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Tramway Survey - Introduction

By Tony Beardsell and Martyn Young

Some years ago (1993) when doing a sugar beet aerial survey in Shropshire, we took a look down on the chimney and kiln at Llanymynech and faint tramway tracks could be seen in a field.

Several years later, retired and involved in the industrial archaeology of the area with Martyn Young, we initially checked the accuracy of the 1888 survey maps, this became infectious, as very little information was available and we started to record our finds.

Local History and Observations

In the 17th century till 1790 all tramway and railway track was made of wood.  From 1820 wrought iron, (later steel) was used, this leaves a gap or transitional period when cast iron was in use during 1780’s – 1825.  The Rainhill steam trials (Rocket and all that) took place in 1829, so this is very early period.

The canal arrived at Llanymynech in 1795 which fits this transitional period, and several types of cast iron plateway, Birkinshaw fish belly rail and chairs have been found on the hillside.

At Pant in 2000 I watched a digger put in a new water pipe to the chapel along the old tramway track and he pulled up several sections of broken inverted T rail, this was a great clue.  These were made in 4ft lengths, and mounted on stone blocks, most of the ones we have found have the ends sheared off, about 10 to 12 inches from the ends.  The stone blocks and inverted T rail are now on display in the stable block.

In 1790, John Curr of Sheffield produced rails for extensive use in Shropshire, and William Hazeldine local iron founder also produced inverted T rail, fishbelly rail and plateway.  He had a foundry at Shrewsbury and was involved with the canal here and at Froncysyllte and may have brought in second hand rail from other sites.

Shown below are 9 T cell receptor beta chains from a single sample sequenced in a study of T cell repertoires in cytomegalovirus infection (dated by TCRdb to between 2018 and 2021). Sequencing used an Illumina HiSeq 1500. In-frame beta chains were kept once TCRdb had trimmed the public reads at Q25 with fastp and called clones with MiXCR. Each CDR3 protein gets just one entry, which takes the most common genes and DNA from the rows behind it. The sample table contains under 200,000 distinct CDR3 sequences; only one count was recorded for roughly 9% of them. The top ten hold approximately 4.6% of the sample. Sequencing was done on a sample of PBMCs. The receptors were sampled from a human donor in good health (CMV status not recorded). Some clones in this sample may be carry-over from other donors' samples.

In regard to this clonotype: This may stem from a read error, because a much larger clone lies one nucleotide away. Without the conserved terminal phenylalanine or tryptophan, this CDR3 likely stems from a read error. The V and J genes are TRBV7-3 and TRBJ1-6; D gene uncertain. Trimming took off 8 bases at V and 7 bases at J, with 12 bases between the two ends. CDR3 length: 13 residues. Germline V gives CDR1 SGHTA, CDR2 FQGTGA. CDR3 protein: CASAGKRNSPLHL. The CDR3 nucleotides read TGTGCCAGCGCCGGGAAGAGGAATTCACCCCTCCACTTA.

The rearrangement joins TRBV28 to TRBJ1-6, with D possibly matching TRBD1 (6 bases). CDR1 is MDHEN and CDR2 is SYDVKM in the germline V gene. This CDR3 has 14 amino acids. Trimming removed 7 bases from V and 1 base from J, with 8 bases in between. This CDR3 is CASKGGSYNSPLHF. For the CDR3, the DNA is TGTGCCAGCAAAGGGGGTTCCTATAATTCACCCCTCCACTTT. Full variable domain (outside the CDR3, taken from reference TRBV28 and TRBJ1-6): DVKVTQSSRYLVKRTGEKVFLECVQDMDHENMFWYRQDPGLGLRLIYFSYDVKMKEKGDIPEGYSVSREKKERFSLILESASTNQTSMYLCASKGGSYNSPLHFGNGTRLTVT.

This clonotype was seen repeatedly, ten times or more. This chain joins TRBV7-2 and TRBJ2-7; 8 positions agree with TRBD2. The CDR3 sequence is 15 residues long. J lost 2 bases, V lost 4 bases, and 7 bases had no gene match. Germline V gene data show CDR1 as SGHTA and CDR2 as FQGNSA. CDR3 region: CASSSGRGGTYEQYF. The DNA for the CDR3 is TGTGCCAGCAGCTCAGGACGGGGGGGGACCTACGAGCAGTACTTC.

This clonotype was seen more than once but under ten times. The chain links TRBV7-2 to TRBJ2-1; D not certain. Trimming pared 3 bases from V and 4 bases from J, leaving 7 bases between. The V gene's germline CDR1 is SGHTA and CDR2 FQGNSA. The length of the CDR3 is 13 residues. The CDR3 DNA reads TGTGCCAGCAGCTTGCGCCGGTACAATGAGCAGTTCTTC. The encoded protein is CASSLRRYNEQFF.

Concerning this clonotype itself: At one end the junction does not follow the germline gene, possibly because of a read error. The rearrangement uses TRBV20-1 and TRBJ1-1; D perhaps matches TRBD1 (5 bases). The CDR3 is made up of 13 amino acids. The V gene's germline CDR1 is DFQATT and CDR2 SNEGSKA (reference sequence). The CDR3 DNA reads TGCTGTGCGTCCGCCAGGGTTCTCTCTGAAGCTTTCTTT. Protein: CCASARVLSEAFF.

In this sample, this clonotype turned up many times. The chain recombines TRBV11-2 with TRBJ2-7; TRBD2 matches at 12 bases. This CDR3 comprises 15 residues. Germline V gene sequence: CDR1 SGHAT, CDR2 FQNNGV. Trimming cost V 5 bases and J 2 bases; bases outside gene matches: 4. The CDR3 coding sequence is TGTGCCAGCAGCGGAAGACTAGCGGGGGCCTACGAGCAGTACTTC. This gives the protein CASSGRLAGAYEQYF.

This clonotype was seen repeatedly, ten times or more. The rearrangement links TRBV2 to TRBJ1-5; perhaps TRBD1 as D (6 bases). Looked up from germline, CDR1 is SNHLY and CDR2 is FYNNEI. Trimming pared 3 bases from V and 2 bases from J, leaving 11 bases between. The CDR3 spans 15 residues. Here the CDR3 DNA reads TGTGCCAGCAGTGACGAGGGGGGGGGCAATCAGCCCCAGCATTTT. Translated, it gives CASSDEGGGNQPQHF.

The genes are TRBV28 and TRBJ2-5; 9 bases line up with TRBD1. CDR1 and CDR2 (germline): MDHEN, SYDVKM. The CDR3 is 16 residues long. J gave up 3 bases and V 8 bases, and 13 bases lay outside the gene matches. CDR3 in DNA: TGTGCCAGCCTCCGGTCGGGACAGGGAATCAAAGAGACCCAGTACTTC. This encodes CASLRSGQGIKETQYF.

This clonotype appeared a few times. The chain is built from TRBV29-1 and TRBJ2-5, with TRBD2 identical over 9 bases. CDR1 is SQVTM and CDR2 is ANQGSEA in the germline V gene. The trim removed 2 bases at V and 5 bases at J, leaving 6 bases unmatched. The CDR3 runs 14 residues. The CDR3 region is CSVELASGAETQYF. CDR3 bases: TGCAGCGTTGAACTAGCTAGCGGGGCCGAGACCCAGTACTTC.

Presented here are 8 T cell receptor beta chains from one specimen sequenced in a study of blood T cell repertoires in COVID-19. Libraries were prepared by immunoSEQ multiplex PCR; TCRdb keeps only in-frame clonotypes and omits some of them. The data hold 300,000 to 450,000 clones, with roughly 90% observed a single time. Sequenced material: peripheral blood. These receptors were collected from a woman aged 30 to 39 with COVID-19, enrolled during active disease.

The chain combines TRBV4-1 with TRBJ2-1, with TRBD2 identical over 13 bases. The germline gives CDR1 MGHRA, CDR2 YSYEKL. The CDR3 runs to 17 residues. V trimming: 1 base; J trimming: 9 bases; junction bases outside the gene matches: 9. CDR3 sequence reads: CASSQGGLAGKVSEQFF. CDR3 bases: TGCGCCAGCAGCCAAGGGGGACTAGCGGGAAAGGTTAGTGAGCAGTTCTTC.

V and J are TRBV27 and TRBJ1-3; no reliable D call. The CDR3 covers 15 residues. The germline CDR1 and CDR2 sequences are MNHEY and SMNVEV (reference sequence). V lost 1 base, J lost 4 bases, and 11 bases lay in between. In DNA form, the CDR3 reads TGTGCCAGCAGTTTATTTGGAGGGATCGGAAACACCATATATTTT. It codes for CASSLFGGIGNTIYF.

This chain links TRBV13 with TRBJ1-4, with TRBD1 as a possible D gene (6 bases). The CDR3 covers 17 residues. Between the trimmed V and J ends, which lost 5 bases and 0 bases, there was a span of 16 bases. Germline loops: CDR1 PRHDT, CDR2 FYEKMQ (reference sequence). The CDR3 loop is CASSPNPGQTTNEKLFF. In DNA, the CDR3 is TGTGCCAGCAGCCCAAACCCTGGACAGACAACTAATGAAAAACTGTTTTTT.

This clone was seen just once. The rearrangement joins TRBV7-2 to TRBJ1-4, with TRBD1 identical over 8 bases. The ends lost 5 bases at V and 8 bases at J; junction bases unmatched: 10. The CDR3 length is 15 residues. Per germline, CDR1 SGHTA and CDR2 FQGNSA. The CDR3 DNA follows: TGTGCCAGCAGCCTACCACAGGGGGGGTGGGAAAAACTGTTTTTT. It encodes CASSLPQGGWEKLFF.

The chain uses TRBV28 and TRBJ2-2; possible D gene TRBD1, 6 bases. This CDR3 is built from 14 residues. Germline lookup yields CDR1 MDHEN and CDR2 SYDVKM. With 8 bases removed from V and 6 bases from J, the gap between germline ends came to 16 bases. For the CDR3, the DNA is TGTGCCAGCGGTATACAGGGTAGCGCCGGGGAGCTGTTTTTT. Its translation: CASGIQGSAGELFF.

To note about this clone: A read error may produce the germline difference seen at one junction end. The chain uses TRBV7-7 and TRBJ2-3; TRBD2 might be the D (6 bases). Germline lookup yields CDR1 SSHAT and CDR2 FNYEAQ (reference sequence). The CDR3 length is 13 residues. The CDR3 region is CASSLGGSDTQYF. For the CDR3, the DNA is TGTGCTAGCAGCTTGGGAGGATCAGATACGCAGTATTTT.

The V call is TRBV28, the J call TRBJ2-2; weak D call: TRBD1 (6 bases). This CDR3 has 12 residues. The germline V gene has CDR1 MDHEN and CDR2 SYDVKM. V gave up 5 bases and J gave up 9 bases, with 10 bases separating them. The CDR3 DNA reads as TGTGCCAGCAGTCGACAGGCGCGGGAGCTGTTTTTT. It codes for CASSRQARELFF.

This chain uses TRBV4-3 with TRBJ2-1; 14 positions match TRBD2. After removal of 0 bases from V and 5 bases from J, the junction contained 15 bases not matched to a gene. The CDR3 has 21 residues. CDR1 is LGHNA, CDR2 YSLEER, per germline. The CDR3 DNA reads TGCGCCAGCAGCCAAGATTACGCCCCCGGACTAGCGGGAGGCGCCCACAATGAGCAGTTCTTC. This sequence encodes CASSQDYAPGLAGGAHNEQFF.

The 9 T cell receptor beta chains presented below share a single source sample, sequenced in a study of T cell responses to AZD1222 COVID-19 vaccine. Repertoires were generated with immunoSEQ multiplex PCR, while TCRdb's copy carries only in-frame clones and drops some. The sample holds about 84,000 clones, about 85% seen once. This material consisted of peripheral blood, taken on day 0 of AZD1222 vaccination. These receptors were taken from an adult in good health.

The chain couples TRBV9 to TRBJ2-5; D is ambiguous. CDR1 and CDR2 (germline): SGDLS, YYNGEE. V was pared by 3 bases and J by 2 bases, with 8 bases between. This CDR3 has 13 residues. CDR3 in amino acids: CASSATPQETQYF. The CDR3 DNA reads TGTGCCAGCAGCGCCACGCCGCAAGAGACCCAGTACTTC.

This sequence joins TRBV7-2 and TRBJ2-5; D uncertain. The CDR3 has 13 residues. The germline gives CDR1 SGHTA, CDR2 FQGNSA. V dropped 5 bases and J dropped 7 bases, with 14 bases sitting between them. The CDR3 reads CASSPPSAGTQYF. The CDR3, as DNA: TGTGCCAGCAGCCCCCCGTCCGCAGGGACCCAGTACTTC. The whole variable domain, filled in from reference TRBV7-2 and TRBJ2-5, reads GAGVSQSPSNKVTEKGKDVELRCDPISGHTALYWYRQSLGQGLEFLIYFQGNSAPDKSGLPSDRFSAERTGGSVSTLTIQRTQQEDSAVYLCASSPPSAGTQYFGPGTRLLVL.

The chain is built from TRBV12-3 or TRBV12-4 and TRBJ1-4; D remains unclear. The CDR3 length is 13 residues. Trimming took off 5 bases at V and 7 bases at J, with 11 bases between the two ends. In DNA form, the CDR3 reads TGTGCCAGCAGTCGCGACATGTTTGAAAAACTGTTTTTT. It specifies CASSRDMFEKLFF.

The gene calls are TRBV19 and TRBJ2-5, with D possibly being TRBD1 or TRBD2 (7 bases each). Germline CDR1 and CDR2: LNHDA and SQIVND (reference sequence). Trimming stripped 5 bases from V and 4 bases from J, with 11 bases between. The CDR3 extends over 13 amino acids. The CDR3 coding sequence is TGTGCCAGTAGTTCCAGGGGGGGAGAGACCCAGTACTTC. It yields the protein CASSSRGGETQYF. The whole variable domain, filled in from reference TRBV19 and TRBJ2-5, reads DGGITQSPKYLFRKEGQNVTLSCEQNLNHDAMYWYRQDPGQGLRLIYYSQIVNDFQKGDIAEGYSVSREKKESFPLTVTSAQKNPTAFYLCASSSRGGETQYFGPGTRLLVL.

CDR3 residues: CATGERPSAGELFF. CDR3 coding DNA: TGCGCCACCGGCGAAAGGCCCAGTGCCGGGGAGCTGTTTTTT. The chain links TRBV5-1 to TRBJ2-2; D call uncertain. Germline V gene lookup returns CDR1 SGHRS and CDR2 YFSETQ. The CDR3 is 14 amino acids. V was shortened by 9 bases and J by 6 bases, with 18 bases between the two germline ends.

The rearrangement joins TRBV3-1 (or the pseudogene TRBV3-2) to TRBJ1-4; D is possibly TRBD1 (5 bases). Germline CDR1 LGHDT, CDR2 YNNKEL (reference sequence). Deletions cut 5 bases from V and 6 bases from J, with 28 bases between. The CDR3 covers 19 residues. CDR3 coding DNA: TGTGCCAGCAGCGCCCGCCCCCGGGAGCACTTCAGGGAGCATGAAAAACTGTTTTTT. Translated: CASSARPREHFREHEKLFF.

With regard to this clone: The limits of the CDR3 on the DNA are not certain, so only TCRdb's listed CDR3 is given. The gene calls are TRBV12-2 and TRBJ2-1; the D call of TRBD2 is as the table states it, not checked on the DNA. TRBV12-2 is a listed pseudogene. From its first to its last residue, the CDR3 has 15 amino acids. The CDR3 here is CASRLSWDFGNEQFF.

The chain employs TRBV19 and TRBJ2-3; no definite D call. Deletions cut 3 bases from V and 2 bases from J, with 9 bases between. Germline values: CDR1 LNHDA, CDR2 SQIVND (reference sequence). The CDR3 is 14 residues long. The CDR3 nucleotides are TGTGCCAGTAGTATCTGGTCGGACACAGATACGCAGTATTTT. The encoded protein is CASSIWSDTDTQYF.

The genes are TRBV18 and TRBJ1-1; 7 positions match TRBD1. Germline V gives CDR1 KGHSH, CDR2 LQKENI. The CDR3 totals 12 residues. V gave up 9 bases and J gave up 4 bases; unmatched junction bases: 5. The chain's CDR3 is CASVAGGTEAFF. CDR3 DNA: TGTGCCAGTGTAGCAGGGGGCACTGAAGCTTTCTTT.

The first rail tramway was proposed by Yates in 1806, and manufactured by Davis & Co for the Middleton family to bring burnt lime, rock down from the quarry to the canal through field 380 (see Figure 3).  In field 380, which is on private land outside the heritage site we have found several complete chairs, wedges and sections of inverted T rail just under the surface, on the line of the track bed as seen from aerial photography I took in the 90’s and confirmed on the 1863 maps.  This is remarkable when you consider all the possible ground disturbances that have taken place.

We have found a large number of track spikes, both tramway and main line, springs, nuts, bolts, washers, base plates, fish plates, rods and trackbars all left just under the ivy and easy to trip over.

Quiet amazing really as the scrap men must have cleared the site and hundreds of children must have played there over the years.

Rails in Chair

Chair in its stone block

Rails set into the Chair

Survey Areas

Survey Area Map

1901 Map showing the areas surveyed

All tramways and main line track bed in the Heritage Area have been walked since 2009 and a metal detector has been used to establish what lay under the ivy.

The 1901 map has been used as a reference for the surveys and has been divided into 5 areas as follows:

Area 1:

North and South tramways and main line from WM (the weighing machine or “tally” house) to the Cupola, Savin & Hoffmann kilns.

Area 2:

East to West, Main line right through the site including, the kiln loop, main line sidings, parallel level tramway, and inclined tramway used for loading and unloading main line trucks.  Plus, turnouts and signal points at the eastern end of the field near the canal.

Area 3:

Tramway track servicing the docks area and tally house on British Waterway land (now Canals & Rivers Trust).

Area 4:

Field 380 Rock Cottage tramway.

Area 5:

Field 370 The Gables tramway.

Areas 4 & 5

In areas 4 & 5 we have a mystery in that every piece of the plateway has been different in section.

We have a list of local suspects:

  1. William Hazeldine, local iron founder.
  2. John Curr, Sheffield iron founder, many plateways in Shropshire.
  3. Turner Bros, Newtown, iron founders and quarry equipment.
  4. J & M Morris, Welshpool, iron founders.
  5. Bersham ironworks.
  6. Oswestry ironworks.
  7. Davis Bros, Wrexham, wrought iron masters, Middleton family, Chirk.

Recording Methods

Field 380 Returns
Tramway Returns

Field 380 Returns

Tramway Returns

Marking out metal detector returns

The photo (right), shows the horizontal tramway track parallel with the main line in area 2.  It shows regular spacing of spikes just hidden under the ivy, compare this with the returns in field 380 Rock cottage tramway (photo left).  Long tapes, range rods, etc were used to establish a straight line along the track bed to measure off and record the returns.

Look out for more as we post the surveys for each area!